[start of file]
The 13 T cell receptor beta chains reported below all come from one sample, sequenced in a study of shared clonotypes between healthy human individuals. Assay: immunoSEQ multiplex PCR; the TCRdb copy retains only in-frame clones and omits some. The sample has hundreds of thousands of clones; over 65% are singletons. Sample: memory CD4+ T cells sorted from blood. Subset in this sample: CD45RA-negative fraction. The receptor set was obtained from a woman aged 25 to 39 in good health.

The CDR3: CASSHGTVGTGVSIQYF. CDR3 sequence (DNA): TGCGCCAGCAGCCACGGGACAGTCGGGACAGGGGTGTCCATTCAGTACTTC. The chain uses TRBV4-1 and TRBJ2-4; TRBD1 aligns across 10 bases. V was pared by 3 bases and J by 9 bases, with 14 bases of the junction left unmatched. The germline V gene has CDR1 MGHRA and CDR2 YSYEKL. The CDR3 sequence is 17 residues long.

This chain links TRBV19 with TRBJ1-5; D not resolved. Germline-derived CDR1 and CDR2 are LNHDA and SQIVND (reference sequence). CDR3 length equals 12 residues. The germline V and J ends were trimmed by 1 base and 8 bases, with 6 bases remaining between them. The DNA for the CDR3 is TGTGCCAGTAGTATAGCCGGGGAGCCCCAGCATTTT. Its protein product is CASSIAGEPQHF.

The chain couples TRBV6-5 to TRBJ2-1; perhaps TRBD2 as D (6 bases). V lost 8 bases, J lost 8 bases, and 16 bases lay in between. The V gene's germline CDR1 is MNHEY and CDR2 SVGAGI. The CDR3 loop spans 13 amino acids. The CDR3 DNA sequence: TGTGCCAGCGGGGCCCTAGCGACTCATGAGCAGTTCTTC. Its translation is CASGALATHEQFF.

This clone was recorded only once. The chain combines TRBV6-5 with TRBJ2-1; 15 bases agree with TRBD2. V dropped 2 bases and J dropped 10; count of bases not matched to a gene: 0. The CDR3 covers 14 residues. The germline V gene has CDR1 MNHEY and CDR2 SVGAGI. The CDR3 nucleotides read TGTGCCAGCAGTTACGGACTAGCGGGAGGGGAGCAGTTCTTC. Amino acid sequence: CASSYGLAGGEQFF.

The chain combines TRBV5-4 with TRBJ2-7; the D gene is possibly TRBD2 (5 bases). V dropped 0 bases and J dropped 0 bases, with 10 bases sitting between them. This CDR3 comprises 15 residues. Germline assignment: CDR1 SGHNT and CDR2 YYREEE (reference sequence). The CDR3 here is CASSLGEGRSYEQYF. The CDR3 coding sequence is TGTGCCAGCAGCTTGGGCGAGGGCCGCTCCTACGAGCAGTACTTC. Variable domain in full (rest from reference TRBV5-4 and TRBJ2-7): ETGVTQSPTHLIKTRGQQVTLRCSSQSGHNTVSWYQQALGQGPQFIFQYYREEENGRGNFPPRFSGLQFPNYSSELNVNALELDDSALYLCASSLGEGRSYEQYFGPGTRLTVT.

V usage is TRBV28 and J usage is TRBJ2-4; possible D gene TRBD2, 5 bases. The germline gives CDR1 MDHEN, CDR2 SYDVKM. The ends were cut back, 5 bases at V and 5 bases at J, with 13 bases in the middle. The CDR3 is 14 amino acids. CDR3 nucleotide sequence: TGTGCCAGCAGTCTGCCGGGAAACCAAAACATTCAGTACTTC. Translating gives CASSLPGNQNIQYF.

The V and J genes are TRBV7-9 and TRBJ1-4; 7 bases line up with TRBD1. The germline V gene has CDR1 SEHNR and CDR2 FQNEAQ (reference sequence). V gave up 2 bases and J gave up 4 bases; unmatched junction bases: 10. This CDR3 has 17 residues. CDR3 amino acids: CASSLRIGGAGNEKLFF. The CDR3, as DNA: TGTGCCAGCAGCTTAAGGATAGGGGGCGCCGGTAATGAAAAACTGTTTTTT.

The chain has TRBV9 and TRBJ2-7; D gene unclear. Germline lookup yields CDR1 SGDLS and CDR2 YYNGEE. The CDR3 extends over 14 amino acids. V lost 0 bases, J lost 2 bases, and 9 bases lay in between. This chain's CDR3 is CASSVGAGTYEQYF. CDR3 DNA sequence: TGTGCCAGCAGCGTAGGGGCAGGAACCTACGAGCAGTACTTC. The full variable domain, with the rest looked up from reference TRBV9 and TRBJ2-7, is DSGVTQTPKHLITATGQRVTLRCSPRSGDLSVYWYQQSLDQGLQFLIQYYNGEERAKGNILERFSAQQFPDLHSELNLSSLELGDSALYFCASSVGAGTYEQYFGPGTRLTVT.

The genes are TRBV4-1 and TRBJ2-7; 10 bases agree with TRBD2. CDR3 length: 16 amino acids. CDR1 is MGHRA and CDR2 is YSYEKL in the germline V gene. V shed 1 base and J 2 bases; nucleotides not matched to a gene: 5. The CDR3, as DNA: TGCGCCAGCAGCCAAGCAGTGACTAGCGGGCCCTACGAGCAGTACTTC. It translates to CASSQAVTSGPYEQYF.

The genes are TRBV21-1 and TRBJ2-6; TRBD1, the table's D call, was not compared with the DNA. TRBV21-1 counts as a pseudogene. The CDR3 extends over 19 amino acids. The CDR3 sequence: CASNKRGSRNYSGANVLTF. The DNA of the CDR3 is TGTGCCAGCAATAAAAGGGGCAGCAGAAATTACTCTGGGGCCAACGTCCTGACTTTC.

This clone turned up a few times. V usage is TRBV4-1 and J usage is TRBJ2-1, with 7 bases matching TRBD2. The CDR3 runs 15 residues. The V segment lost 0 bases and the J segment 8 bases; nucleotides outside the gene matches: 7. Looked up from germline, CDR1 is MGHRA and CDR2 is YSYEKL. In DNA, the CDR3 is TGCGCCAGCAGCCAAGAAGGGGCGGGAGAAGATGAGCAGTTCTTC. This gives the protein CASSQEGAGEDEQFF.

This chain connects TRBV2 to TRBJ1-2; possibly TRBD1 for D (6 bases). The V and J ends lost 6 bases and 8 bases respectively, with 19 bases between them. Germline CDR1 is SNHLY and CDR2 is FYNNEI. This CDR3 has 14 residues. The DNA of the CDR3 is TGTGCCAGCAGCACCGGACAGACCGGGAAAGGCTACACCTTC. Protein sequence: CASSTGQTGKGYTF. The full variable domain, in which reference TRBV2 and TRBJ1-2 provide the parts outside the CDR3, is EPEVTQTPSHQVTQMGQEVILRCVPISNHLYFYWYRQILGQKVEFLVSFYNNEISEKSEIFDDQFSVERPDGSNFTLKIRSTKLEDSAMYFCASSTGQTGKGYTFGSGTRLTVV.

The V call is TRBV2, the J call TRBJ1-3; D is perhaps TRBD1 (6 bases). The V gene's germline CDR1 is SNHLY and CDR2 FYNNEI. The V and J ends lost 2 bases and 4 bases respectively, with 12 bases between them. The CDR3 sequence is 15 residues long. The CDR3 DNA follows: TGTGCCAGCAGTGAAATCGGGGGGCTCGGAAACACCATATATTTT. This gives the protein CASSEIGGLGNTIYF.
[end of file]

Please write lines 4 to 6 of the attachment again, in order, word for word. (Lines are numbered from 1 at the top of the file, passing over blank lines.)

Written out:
The chain couples TRBV6-5 to TRBJ2-1; perhaps TRBD2 as D (6 bases). V lost 8 bases, J lost 8 bases, and 16 bases lay in between. The V gene's germline CDR1 is MNHEY and CDR2 SVGAGI. The CDR3 loop spans 13 amino acids. The CDR3 DNA sequence: TGTGCCAGCGGGGCCCTAGCGACTCATGAGCAGTTCTTC. Its translation is CASGALATHEQFF.

This clone was recorded only once. The chain combines TRBV6-5 with TRBJ2-1; 15 bases agree with TRBD2. V dropped 2 bases and J dropped 10; count of bases not matched to a gene: 0. The CDR3 covers 14 residues. The germline V gene has CDR1 MNHEY and CDR2 SVGAGI. The CDR3 nucleotides read TGTGCCAGCAGTTACGGACTAGCGGGAGGGGAGCAGTTCTTC. Amino acid sequence: CASSYGLAGGEQFF.

The chain combines TRBV5-4 with TRBJ2-7; the D gene is possibly TRBD2 (5 bases). V dropped 0 bases and J dropped 0 bases, with 10 bases sitting between them. This CDR3 comprises 15 residues. Germline assignment: CDR1 SGHNT and CDR2 YYREEE (reference sequence). The CDR3 here is CASSLGEGRSYEQYF. The CDR3 coding sequence is TGTGCCAGCAGCTTGGGCGAGGGCCGCTCCTACGAGCAGTACTTC. Variable domain in full (rest from reference TRBV5-4 and TRBJ2-7): ETGVTQSPTHLIKTRGQQVTLRCSSQSGHNTVSWYQQALGQGPQFIFQYYREEENGRGNFPPRFSGLQFPNYSSELNVNALELDDSALYLCASSLGEGRSYEQYFGPGTRLTVT.